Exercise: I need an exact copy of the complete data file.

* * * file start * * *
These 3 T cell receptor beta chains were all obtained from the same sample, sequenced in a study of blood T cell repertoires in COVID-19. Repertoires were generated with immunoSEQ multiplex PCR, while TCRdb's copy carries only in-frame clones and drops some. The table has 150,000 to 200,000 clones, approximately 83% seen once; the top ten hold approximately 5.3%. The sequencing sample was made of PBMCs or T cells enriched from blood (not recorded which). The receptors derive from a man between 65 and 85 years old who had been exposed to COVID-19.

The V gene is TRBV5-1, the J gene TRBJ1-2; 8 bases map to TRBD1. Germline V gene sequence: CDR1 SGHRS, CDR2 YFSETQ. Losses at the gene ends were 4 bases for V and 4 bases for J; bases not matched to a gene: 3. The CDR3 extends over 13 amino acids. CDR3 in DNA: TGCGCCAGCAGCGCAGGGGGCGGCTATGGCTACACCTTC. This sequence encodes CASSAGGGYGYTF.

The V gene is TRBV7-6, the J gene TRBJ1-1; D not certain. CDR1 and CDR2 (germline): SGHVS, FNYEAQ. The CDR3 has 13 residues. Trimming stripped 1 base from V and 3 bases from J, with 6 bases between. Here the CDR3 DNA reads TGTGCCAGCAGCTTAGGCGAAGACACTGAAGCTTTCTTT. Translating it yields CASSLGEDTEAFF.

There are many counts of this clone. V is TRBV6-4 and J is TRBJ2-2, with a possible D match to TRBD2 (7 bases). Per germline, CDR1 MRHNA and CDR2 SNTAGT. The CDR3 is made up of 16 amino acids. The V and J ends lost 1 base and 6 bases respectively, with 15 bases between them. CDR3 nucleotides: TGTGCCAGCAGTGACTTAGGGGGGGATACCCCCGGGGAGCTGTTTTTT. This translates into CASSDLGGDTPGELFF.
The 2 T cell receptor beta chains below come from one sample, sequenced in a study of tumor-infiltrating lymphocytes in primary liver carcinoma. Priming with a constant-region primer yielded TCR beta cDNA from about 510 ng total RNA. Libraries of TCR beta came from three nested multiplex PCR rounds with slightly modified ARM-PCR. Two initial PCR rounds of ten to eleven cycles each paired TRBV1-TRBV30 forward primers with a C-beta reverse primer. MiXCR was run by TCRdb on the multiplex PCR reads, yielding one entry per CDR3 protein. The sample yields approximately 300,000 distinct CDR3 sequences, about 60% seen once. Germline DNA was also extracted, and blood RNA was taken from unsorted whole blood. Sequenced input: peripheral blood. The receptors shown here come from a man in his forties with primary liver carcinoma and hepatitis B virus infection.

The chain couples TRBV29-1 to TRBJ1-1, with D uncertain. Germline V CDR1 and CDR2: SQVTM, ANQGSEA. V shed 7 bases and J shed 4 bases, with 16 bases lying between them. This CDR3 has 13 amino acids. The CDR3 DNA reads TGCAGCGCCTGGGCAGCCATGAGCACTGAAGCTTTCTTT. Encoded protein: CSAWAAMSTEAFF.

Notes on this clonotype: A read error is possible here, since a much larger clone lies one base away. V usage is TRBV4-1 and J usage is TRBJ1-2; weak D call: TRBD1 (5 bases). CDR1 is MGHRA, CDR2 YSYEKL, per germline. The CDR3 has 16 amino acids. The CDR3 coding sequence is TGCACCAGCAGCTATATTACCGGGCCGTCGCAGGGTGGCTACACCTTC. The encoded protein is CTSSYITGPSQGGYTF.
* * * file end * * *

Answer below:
These 3 T cell receptor beta chains were all obtained from the same sample, sequenced in a study of blood T cell repertoires in COVID-19. Repertoires were generated with immunoSEQ multiplex PCR, while TCRdb's copy carries only in-frame clones and drops some. The table has 150,000 to 200,000 clones, approximately 83% seen once; the top ten hold approximately 5.3%. The sequencing sample was made of PBMCs or T cells enriched from blood (not recorded which). The receptors derive from a man between 65 and 85 years old who had been exposed to COVID-19.

The V gene is TRBV5-1, the J gene TRBJ1-2; 8 bases map to TRBD1. Germline V gene sequence: CDR1 SGHRS, CDR2 YFSETQ. Losses at the gene ends were 4 bases for V and 4 bases for J; bases not matched to a gene: 3. The CDR3 extends over 13 amino acids. CDR3 in DNA: TGCGCCAGCAGCGCAGGGGGCGGCTATGGCTACACCTTC. This sequence encodes CASSAGGGYGYTF.

The V gene is TRBV7-6, the J gene TRBJ1-1; D not certain. CDR1 and CDR2 (germline): SGHVS, FNYEAQ. The CDR3 has 13 residues. Trimming stripped 1 base from V and 3 bases from J, with 6 bases between. Here the CDR3 DNA reads TGTGCCAGCAGCTTAGGCGAAGACACTGAAGCTTTCTTT. Translating it yields CASSLGEDTEAFF.

There are many counts of this clone. V is TRBV6-4 and J is TRBJ2-2, with a possible D match to TRBD2 (7 bases). Per germline, CDR1 MRHNA and CDR2 SNTAGT. The CDR3 is made up of 16 amino acids. The V and J ends lost 1 base and 6 bases respectively, with 15 bases between them. CDR3 nucleotides: TGTGCCAGCAGTGACTTAGGGGGGGATACCCCCGGGGAGCTGTTTTTT. This translates into CASSDLGGDTPGELFF.
The 2 T cell receptor beta chains below come from one sample, sequenced in a study of tumor-infiltrating lymphocytes in primary liver carcinoma. Priming with a constant-region primer yielded TCR beta cDNA from about 510 ng total RNA. Libraries of TCR beta came from three nested multiplex PCR rounds with slightly modified ARM-PCR. Two initial PCR rounds of ten to eleven cycles each paired TRBV1-TRBV30 forward primers with a C-beta reverse primer. MiXCR was run by TCRdb on the multiplex PCR reads, yielding one entry per CDR3 protein. The sample yields approximately 300,000 distinct CDR3 sequences, about 60% seen once. Germline DNA was also extracted, and blood RNA was taken from unsorted whole blood. Sequenced input: peripheral blood. The receptors shown here come from a man in his forties with primary liver carcinoma and hepatitis B virus infection.

The chain couples TRBV29-1 to TRBJ1-1, with D uncertain. Germline V CDR1 and CDR2: SQVTM, ANQGSEA. V shed 7 bases and J shed 4 bases, with 16 bases lying between them. This CDR3 has 13 amino acids. The CDR3 DNA reads TGCAGCGCCTGGGCAGCCATGAGCACTGAAGCTTTCTTT. Encoded protein: CSAWAAMSTEAFF.

Notes on this clonotype: A read error is possible here, since a much larger clone lies one base away. V usage is TRBV4-1 and J usage is TRBJ1-2; weak D call: TRBD1 (5 bases). CDR1 is MGHRA, CDR2 YSYEKL, per germline. The CDR3 has 16 amino acids. The CDR3 coding sequence is TGCACCAGCAGCTATATTACCGGGCCGTCGCAGGGTGGCTACACCTTC. The encoded protein is CTSSYITGPSQGGYTF.